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    That makes a lot of sense. I'll license the assignments using CC-BY-SA, while keeping my reference implementations to myself. – Bas van den Heuvel Sep 10 '18 at 14:23
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I don't think you can prevent solutions from being published, unless you only reveal your assignments in exchange for signing an NDA – which precludes publishing your work in any way.

You simply do not have the right via copyright law to prohibit publication of related works if they are not (textually) derived from your work. Copyright protects specific expression, not ideas. Therefore, you'd have to resort to contract law which allows you to impose almost arbitrary restrictions, but requires the other party to actively accept/sign that contract.

If you still want to publish your assignments, the licensing is probably fairly easy. There are scores of open source licenses, but most are concerned about software. For non-software creative works, the Creative Commons license family might be appropriate. This is a modular license system:

  • CC-BY: This is a permissive license (similar to the Apache or MIT licenses for software) that allows any use of your assignments as long as they attribute you. Attribution usually means your name, a reference to the original source (where you published it), and a mention of the creative common license terms.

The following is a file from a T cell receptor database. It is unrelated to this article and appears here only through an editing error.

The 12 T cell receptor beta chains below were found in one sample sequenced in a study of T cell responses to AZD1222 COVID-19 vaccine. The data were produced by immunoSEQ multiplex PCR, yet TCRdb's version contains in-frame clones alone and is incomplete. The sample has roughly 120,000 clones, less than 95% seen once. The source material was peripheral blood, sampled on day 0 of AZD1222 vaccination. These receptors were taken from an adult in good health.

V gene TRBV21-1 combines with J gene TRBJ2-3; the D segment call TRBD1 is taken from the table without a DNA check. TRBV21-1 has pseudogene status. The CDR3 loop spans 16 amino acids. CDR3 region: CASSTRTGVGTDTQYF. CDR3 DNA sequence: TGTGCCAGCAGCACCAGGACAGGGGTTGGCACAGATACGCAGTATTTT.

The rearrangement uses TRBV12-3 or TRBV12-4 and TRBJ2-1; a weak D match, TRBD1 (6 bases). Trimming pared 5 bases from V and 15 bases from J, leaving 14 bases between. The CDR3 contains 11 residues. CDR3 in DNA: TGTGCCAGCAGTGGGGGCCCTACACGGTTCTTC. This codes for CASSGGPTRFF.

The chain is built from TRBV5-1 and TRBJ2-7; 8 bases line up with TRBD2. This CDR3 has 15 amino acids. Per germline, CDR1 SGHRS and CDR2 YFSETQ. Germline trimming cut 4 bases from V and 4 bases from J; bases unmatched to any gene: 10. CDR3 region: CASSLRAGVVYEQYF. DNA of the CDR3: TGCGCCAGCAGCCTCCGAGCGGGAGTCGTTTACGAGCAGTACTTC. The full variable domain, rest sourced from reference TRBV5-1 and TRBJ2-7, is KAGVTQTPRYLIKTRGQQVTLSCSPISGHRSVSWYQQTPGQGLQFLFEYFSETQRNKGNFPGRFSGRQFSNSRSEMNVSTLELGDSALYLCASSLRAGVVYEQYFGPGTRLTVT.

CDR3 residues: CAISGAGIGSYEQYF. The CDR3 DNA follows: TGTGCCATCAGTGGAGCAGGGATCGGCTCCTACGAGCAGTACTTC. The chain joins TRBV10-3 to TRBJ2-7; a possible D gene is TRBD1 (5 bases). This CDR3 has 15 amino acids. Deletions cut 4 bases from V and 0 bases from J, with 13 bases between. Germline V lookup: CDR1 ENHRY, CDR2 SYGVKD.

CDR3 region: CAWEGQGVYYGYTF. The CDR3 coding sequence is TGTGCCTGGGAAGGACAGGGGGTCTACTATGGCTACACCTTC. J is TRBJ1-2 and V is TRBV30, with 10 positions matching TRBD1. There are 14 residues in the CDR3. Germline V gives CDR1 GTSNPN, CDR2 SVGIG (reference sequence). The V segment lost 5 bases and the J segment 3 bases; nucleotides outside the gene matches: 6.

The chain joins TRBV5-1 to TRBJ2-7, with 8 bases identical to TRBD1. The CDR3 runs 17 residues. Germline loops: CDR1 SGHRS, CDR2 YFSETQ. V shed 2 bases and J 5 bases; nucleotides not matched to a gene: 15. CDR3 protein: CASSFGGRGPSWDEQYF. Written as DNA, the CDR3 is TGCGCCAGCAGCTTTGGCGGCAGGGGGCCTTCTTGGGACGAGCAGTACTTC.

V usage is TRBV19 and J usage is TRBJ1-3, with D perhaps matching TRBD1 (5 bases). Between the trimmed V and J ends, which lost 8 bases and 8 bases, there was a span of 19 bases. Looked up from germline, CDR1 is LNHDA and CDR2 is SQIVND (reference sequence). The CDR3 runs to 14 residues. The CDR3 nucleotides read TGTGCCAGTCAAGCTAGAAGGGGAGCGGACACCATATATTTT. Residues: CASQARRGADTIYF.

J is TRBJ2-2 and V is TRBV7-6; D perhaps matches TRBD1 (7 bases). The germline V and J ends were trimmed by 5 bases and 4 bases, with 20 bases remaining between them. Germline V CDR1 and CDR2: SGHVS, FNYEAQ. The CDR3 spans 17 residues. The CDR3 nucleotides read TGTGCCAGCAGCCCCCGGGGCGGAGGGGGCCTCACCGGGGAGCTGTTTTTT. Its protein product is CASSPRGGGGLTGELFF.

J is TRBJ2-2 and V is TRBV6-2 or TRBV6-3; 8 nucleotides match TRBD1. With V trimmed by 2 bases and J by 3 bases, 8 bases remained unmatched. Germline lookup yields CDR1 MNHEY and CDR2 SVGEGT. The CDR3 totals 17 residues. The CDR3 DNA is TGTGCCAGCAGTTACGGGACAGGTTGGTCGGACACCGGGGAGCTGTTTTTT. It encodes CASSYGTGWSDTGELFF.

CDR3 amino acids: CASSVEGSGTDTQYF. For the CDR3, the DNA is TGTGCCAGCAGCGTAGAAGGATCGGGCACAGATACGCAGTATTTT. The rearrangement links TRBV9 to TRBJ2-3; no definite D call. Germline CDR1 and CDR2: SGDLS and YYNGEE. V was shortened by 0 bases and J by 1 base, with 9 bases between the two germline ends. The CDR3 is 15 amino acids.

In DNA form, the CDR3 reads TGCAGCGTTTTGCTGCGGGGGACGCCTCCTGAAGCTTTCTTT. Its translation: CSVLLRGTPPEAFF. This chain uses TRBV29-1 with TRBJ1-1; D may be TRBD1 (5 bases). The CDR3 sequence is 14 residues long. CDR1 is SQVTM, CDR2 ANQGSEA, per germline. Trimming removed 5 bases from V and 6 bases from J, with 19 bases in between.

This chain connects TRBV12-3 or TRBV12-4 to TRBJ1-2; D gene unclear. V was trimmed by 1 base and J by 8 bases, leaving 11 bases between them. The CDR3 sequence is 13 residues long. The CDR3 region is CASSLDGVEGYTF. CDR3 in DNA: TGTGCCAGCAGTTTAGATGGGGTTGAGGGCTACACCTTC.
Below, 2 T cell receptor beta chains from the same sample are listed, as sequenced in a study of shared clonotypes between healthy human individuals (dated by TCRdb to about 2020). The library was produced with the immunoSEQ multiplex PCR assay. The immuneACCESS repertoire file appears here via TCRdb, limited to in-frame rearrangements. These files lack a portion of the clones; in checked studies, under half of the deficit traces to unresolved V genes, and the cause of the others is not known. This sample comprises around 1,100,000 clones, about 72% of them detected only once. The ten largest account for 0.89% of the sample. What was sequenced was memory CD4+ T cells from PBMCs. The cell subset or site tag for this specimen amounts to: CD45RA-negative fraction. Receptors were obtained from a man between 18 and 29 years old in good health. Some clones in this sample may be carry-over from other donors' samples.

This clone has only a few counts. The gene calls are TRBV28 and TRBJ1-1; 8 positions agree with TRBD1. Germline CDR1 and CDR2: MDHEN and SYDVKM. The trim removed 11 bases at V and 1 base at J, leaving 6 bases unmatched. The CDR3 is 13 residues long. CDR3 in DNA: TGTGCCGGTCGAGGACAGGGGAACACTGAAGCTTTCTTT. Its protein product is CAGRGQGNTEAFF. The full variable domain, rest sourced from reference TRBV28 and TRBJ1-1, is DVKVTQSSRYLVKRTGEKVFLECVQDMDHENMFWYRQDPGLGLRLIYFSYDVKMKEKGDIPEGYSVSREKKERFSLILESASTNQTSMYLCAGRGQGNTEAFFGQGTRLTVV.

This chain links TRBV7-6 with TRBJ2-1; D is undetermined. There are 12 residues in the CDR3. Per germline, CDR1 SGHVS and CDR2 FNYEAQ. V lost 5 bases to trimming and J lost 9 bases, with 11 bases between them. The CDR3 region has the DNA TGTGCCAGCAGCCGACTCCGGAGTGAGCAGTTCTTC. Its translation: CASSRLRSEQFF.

• CC-BY-SA: This is a copyleft license (similar to the GPL for software). In addition to the CC-BY license, any derived works can only be published under the same license. I.e. if someone modifies your assignments they can use them internally, but if they share their modifications they must give their recipients the same freedom to make modifications. Any user content on Stack Exchange uses the CC-BY-SA 3.0 license.

Whatever approach you use, you will probably not be able to prevent students from creating and sharing their solutions. E.g. at one place where I studied, the student association maintained a detailed archive of old exams and lecture notes. And students will of course share notes with their colleagues who take the course next semester. There are a couple of typical approaches to limit the usefulness of this:

  1. Make your assignments parameterized. E.g. for a math course, change the numbers each time. If a student has difficulty with this assignment, they can work through old solutions to understand the applicable methods, without directly getting the correct answer.
  2. Mix facts that can be memorized with reflection, analysis, and creativity. E.g. if a student created a software project, ask them to explain why their design fits the given problem and what the trade-offs involved were.
  3. Offer a pool of assignments, from which one is randomly picked.
  • Thanks for taking the time to write your answer. However, I can see that I have been unclear in my question. I clarified the original question. – Bas van den Heuvel Aug 31 '18 at 9:14